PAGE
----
10 Opiate Withdrawal Tips You Should Use

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Opiates are drugs that cause physical and psychological dependencies after repeat exposures whether you use them for medical purposes to relieve pain or recreationally for their euphoric and pleasurable effects. According to the National Institute on Drug Abuse, “Dependence develops when the neurons adapt to the repeated drug exposure and only function normally in the presence of the drug.”

Opiate withdrawals occur as the drug breaks down in bodily metabolism processes and the levels of the opiate chemicals become insufficient in maintaining the adapted tolerance the person has developed. The adverse symptoms of opiate withdrawal worsen as the elimination process continues and is experienced in the most extreme measures with sudden reductions or cessation of use. If you are one of those people struggling to quit using opiates, the following are 10 opiate withdrawal tips you should use.

1.) Don’t Go It Alone

opiate withdrawal

Support is crucial to overcoming opiate withdrawal.

Ranging from flu-like symptoms, anxiety, and cravings for more opiates; to intense pain and senses of impending doom, the opiate withdrawal syndrome becomes a primary motivational factor in compulsive and uncontrollable opiate abuse and behaviors in those who are dependent on the drugs. Don’t go through this alone. You’ll need all the support and encouragement you can get and having someone to look after you in case physical or psychological complications become severe, is an opiate withdrawal tip that just might save your life.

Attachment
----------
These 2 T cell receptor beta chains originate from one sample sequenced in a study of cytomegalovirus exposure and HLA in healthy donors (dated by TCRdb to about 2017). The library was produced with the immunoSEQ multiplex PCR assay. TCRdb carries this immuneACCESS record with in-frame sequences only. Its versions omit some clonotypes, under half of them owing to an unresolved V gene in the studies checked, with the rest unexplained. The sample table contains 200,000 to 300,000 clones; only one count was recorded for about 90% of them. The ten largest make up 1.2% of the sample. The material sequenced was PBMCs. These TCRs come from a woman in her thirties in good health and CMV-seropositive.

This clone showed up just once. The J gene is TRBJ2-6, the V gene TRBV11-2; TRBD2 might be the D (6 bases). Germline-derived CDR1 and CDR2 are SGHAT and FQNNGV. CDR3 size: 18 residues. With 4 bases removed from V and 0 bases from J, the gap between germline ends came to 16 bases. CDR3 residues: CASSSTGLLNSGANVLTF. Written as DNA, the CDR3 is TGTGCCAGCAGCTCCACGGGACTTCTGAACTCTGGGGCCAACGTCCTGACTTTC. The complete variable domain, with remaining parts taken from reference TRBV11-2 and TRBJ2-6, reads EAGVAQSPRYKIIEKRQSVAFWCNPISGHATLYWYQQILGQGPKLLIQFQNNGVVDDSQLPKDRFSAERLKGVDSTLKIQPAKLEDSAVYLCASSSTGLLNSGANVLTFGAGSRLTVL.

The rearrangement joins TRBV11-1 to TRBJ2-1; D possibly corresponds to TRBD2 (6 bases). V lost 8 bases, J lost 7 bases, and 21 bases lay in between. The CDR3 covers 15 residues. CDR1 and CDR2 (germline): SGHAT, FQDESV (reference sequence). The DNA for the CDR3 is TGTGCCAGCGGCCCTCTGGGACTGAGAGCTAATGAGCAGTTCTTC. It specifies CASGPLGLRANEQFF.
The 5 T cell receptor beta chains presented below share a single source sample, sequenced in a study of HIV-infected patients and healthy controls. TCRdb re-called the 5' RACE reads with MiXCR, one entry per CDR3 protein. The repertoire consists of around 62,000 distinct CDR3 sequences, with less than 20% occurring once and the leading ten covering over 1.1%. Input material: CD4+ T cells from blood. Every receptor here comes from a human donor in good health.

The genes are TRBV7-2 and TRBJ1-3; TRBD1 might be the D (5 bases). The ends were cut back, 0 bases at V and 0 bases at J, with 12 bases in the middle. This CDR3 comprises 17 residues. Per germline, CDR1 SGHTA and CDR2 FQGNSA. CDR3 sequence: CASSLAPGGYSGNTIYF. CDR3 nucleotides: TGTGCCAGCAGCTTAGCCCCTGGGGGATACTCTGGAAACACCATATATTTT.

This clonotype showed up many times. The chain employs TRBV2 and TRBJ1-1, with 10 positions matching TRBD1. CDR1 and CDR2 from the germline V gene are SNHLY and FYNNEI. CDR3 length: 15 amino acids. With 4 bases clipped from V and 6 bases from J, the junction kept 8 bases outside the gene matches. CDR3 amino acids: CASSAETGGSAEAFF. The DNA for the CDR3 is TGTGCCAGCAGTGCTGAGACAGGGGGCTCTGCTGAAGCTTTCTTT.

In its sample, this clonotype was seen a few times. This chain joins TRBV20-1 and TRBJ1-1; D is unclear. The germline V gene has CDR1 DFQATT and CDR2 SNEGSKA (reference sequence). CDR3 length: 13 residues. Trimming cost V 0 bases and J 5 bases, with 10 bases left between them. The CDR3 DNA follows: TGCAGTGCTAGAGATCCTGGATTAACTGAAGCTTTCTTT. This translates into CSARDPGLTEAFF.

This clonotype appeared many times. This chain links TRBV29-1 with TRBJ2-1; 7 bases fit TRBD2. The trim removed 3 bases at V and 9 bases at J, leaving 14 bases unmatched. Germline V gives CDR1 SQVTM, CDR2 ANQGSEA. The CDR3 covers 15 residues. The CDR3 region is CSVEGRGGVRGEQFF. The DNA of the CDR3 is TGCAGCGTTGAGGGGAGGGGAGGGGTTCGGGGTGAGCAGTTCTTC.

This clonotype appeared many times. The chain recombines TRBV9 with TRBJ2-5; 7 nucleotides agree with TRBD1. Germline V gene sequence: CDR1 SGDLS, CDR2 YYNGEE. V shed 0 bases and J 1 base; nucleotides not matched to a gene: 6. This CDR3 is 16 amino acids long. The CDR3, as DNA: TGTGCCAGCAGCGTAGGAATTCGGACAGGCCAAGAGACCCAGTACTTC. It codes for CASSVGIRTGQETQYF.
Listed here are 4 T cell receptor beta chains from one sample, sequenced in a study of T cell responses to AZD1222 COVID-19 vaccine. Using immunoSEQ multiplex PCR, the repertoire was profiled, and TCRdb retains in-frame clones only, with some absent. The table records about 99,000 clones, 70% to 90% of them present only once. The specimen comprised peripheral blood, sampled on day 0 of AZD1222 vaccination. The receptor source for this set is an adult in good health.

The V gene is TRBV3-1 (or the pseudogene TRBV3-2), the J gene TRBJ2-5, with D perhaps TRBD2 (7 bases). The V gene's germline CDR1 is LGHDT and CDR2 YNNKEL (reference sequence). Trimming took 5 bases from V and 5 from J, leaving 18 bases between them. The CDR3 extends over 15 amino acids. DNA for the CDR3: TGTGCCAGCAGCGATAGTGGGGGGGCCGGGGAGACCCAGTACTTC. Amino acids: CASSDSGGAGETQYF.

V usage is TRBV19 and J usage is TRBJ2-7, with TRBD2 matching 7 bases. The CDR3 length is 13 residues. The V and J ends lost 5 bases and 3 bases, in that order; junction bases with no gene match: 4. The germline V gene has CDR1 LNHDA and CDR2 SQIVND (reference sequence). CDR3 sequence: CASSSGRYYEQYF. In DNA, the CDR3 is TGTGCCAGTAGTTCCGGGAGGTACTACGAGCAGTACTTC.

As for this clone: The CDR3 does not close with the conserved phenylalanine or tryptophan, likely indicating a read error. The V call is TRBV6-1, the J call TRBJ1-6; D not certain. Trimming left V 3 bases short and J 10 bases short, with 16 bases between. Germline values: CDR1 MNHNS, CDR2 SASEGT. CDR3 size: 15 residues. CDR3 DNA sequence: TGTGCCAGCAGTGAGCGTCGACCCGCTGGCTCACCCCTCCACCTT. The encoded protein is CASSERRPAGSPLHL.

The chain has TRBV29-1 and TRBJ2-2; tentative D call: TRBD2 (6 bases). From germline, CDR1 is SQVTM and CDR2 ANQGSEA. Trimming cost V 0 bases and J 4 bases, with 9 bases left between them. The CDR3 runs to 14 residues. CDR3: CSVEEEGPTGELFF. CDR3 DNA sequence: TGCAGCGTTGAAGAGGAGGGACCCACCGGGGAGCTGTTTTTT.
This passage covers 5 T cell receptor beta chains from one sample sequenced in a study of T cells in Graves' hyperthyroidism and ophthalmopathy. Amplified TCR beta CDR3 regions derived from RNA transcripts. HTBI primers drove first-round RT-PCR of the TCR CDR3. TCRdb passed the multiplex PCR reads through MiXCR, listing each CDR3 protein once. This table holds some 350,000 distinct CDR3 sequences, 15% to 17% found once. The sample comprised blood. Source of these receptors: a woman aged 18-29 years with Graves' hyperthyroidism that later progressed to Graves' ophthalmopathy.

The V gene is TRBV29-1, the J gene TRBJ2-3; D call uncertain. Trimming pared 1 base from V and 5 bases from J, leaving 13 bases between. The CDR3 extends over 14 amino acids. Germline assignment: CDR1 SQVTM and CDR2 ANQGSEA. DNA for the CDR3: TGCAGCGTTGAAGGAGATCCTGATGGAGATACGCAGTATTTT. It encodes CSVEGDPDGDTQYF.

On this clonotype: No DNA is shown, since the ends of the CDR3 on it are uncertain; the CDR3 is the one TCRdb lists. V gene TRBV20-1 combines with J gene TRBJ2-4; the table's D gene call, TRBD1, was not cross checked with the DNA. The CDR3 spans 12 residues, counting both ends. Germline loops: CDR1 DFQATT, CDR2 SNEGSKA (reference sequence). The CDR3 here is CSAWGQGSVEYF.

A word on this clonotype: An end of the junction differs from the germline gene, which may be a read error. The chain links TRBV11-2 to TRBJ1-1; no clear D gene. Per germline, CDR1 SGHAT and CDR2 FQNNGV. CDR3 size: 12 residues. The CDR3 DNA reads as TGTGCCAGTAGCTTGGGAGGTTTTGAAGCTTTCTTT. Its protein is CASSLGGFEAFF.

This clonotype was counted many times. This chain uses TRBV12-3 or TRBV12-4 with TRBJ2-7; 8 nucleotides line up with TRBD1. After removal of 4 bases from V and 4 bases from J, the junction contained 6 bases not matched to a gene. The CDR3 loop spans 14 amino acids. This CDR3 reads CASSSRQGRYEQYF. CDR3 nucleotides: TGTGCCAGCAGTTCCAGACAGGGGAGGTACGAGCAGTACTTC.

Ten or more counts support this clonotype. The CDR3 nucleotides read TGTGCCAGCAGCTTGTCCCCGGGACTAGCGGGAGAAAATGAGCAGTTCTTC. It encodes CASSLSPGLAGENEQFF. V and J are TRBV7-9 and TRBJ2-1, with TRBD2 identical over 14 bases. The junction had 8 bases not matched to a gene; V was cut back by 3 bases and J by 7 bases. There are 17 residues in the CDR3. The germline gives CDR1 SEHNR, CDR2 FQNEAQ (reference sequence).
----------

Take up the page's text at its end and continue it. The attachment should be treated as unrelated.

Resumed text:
2.) Talk to Your Doctor before Reducing or Ceasing Prescribed Opiate Use

Your doctor should be aware of your desire to discontinue using opiates, especially if you have been using them a while or have ongoing pain conditions. A gradual reduction in use can help to minimize the withdrawal symptoms you experience and your physician can advise you of other options suitable for your future health.

3.) Get into a Safe Environment

Safety is a primary concern because many opiate abusers suffer compromised health conditions that they may or may not be aware of and throughout the course of opiate use and the disregard for heath issues can add to the complexity of the opiate withdrawal.

Opiate withdrawals, although generally, not life threatening on their own can cause or exacerbate underlying physical and psychological conditions that can lead to more serious complications. If you have been consuming the drugs via alternative routes of administration such as smoking, snorting, or injecting, there is a high probability that you have developed health problems from drug toxicities or the sharing of paraphernalia such as needles and straws.

4.) Seek Professional Detox Help

Although abstinence is the key to recovery, most opiate dependents are ill-equipped to achieve and maintain abstinence for a significant amount of time without repeating the cycles that increase their risks and consequences without professional help. Professional detox treatment services are the best approach to remain safe with maximized comfort, support, and guidance when going through opiate withdrawal. To find a facility accredited by the Substance Abuse and Mental Health Services Administration (SAMHSA) in your area, visit: https://findtreatment.samhsa.gov/